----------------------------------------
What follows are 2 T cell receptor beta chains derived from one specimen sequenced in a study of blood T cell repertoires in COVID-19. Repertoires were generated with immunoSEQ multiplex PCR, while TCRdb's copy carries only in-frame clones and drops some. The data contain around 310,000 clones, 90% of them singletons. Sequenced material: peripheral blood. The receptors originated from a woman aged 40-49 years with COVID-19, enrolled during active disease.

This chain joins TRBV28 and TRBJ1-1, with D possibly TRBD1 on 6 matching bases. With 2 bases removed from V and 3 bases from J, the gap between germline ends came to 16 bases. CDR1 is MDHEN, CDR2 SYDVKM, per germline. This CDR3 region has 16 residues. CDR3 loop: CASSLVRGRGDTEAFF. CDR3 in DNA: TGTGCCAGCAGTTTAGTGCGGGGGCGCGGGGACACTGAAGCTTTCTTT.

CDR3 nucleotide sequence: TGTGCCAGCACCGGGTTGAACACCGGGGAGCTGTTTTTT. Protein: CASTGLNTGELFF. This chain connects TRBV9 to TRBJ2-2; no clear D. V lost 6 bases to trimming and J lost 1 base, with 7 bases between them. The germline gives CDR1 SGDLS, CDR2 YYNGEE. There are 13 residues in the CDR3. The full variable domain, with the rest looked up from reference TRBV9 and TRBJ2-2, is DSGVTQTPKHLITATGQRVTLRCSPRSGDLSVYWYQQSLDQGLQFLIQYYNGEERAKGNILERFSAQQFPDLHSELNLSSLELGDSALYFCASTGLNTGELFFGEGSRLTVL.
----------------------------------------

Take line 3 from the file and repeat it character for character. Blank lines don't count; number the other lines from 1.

CDR3 nucleotide sequence: TGTGCCAGCACCGGGTTGAACACCGGGGAGCTGTTTTTT. Protein: CASTGLNTGELFF. This chain connects TRBV9 to TRBJ2-2; no clear D. V lost 6 bases to trimming and J lost 1 base, with 7 bases between them. The germline gives CDR1 SGDLS, CDR2 YYNGEE. There are 13 residues in the CDR3. The full variable domain, with the rest looked up from reference TRBV9 and TRBJ2-2, is DSGVTQTPKHLITATGQRVTLRCSPRSGDLSVYWYQQSLDQGLQFLIQYYNGEERAKGNILERFSAQQFPDLHSELNLSSLELGDSALYFCASTGLNTGELFFGEGSRLTVL.